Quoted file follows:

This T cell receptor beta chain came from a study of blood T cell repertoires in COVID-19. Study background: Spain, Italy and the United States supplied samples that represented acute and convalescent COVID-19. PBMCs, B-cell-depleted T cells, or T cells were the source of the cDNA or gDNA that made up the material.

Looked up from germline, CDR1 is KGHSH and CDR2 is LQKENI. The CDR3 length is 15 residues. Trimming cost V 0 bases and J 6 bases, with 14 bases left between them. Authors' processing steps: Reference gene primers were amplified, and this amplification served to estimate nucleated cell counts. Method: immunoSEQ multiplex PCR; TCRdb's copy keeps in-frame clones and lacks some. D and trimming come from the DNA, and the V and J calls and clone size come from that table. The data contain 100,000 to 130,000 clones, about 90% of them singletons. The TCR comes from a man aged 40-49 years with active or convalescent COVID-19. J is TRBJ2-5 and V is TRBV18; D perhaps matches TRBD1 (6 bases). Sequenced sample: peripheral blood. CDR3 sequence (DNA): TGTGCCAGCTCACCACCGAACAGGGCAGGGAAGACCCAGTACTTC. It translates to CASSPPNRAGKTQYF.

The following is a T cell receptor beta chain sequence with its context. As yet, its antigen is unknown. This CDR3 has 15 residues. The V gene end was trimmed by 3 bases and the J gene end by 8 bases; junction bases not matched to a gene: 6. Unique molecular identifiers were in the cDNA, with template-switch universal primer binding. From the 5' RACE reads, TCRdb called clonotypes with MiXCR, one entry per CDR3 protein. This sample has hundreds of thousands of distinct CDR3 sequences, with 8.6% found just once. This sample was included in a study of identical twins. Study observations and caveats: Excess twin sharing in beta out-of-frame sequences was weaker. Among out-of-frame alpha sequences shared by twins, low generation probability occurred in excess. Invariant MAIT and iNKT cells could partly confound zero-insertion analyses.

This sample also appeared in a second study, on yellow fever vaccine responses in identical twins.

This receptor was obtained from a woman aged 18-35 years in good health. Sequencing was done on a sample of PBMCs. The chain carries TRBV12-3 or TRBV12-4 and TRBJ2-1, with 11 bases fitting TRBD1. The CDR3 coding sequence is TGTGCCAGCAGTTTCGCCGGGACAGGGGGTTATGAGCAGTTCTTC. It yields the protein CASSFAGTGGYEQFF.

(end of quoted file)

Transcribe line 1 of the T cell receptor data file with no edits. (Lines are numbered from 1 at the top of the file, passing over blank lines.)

This T cell receptor beta chain came from a study of blood T cell repertoires in COVID-19. Study background: Spain, Italy and the United States supplied samples that represented acute and convalescent COVID-19. PBMCs, B-cell-depleted T cells, or T cells were the source of the cDNA or gDNA that made up the material.